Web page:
Ethics is one of the pillars of all good journalism, however, this issue is amplified in human rights journalism by the need to deliver information in the most effective way whilst minimising harm. Ethical journalism has been defined by Aiden White (2011, 4) as the way journalism professionals provide commentary on the events that shape other people’s lives. Media ethics are grounded in moral values. This parallel with human rights protection demonstrates why this sector of journalism is so important in serving the public’s right to know. In media, journalists must attain the ability to deliver ethical reporting, as this serves as the foundation for an individual’s professional practice regarding public interest (Sternberg 2016a). According to Plaisance (2009, 21), ethics is about becoming fluent in asking the right questions, which clarify the problem and help us explore possible solutions or compromises. Ethical decision making in human rights coverage often pertains to the possible consequences of material for stakeholders. For example, if we look at the controversy surrounding the Independent publishing a photo of Syrian children killed in the Houla region (Patching & Hirst 2014, 197), the editor needed to have used ethical reasoning to justify his decision for publication.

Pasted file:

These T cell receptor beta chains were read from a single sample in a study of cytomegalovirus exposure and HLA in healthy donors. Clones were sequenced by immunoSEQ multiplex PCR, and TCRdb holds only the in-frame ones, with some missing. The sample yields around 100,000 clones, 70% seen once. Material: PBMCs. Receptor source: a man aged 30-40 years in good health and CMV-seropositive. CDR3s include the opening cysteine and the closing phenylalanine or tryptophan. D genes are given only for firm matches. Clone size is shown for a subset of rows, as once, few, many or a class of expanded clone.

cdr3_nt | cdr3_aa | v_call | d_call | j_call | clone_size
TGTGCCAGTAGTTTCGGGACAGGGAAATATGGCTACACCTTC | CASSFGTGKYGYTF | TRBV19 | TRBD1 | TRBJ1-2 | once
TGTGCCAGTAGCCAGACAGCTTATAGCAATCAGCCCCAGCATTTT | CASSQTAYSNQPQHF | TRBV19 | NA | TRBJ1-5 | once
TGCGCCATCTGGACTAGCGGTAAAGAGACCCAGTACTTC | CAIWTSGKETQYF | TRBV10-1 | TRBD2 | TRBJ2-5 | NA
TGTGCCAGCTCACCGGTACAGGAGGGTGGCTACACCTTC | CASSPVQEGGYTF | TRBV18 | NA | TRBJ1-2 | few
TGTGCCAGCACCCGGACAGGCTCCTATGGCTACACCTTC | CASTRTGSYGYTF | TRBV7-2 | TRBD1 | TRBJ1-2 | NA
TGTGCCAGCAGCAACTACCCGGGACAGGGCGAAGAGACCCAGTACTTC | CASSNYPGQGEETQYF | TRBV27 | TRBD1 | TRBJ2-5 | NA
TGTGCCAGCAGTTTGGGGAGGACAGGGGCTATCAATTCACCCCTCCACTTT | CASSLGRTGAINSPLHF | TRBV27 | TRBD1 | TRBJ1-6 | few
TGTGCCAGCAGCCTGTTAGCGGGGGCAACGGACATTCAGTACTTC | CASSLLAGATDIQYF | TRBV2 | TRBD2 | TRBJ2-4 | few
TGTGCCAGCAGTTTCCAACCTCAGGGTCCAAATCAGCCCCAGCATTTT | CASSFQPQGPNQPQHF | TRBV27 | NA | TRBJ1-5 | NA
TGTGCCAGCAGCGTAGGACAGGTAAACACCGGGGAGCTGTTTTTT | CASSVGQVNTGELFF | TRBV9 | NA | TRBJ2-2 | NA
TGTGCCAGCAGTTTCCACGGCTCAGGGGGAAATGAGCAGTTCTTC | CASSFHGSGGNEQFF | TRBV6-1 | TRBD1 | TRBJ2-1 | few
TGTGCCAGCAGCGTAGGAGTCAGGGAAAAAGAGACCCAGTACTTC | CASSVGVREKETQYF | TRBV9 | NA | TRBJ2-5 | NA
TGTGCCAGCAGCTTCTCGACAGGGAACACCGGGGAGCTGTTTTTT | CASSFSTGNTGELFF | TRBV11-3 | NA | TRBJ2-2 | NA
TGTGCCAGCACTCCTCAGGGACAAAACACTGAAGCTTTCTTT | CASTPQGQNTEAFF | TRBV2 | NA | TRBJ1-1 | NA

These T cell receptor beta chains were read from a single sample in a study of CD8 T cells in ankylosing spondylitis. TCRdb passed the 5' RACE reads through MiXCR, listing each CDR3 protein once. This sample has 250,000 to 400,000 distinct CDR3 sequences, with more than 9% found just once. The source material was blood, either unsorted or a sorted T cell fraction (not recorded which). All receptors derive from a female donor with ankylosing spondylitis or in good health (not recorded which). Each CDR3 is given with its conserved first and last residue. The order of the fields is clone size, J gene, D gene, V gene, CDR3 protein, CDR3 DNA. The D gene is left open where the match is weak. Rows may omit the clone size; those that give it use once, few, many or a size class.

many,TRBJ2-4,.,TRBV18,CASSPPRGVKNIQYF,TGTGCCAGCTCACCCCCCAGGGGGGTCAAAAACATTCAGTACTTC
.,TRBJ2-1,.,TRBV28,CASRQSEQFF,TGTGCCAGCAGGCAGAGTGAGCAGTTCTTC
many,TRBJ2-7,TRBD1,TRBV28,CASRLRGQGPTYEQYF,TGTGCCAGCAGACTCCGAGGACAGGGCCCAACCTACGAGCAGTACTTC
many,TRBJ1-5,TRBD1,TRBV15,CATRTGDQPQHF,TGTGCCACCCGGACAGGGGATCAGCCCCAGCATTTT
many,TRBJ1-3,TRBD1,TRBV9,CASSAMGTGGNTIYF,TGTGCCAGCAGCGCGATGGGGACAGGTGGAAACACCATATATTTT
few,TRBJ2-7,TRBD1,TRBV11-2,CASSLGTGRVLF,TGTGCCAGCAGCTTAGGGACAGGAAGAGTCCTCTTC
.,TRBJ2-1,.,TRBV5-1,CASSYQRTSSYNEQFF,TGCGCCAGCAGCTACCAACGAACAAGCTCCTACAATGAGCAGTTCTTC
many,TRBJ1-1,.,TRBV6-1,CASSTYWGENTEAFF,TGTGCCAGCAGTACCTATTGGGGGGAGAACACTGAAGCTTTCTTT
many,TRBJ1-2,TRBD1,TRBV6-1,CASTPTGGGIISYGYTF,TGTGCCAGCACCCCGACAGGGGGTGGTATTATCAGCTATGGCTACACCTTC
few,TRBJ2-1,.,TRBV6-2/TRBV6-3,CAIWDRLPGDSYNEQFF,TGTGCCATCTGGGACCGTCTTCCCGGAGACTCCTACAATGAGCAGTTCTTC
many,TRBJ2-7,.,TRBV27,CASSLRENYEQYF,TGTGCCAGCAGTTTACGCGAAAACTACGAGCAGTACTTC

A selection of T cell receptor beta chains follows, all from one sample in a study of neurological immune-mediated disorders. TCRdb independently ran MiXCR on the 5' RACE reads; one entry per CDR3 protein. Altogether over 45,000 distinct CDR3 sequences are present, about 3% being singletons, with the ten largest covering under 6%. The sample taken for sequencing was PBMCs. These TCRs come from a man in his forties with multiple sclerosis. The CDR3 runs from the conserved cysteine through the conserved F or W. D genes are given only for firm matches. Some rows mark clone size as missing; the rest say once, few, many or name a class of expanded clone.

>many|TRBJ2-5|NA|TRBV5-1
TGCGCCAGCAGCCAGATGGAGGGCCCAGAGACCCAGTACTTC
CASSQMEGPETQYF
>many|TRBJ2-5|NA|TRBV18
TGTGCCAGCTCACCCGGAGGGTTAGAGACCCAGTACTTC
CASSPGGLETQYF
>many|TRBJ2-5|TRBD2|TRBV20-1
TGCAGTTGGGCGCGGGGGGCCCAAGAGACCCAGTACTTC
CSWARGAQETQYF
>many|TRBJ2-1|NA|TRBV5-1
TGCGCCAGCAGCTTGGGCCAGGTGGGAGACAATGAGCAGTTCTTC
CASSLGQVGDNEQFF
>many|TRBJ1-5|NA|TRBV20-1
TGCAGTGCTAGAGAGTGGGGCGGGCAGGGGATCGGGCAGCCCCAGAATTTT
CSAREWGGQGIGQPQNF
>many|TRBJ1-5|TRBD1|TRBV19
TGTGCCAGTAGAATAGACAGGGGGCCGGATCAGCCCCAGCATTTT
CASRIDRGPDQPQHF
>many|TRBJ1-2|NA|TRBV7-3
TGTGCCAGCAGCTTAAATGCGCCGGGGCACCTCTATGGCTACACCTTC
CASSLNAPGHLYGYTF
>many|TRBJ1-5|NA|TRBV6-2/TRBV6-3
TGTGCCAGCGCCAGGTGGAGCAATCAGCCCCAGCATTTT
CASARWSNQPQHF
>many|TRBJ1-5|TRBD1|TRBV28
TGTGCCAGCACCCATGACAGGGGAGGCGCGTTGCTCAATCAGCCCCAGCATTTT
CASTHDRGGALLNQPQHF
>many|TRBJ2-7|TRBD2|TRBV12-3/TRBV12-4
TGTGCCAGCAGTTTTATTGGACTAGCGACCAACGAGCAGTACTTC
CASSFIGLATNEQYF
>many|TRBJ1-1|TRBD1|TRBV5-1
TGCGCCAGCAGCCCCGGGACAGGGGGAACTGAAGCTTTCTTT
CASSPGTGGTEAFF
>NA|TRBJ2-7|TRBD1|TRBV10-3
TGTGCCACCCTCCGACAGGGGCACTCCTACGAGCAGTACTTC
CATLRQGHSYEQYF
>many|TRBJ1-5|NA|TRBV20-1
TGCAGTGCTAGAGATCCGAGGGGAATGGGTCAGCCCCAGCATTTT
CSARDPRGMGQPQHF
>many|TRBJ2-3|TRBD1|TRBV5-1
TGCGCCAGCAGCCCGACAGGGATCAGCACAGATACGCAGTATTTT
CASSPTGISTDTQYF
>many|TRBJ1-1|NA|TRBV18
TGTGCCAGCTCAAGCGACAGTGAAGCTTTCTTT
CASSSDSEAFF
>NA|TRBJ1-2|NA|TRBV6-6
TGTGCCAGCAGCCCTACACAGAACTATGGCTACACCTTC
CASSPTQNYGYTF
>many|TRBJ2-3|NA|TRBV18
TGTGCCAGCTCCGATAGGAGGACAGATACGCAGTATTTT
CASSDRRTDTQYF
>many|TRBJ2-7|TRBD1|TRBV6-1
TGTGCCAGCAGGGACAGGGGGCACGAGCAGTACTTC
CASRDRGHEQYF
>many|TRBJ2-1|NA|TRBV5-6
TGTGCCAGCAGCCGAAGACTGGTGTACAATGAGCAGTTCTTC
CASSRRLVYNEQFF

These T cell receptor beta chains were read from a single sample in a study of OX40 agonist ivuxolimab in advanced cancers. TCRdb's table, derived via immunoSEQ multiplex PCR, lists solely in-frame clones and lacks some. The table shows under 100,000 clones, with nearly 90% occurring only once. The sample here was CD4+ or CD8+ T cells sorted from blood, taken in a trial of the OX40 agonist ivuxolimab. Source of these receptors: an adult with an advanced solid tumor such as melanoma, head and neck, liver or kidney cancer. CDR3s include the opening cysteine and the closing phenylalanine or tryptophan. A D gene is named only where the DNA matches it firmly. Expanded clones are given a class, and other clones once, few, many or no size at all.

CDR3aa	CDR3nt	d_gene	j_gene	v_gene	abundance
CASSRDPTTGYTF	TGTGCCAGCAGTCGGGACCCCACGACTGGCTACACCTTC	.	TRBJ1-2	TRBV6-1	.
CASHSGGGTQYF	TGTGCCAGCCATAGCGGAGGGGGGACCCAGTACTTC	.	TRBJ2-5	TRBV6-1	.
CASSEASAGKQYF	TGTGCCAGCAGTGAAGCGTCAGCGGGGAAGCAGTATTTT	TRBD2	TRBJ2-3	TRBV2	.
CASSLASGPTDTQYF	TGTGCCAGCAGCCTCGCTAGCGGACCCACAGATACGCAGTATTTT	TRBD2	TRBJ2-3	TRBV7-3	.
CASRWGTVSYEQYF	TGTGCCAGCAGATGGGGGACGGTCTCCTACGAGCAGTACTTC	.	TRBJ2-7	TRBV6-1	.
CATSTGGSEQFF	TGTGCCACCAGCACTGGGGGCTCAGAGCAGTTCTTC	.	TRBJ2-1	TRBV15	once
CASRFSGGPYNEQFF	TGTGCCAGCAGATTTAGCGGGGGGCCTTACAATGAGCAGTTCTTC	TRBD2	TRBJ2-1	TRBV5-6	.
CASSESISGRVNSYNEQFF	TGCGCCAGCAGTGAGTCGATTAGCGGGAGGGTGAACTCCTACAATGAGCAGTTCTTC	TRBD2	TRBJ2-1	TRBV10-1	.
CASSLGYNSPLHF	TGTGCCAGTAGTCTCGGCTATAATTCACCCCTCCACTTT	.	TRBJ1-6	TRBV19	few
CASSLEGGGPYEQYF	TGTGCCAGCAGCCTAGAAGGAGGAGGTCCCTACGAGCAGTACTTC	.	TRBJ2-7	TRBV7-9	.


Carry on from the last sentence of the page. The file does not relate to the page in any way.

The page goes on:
It is the duty of journalists to make ethical decisions in order to minimise harm, not avoid it (Plaisance 2009, 27). There are various versions of ethics codes in Australia to aid journalists in making ethical decisions. The Media, Entertainment and Arts Alliance (MEAA 2013) Code of Ethics is commonly used by independent journalists. The code outlines recommendations which assist in guiding ethical decisions. For example, the code recommends journalists respect privacy of others, remain true to information in telling the true story and not to emphasise any point based on race, gender or religion (MEAA 2013). The code’s guidance clause states that basic values need interpretation and have the risk of coming into conflict where,  ‘only substantial advancement of the public interest or risk of substantial harm to people allows any standard to be overridden.’ Ethics is a subjective issue as this clause clearly demonstrates. Universally ‘correct’ decisions are impossible, I can only gain the skills of being able to justify my decisions to the best of my ability.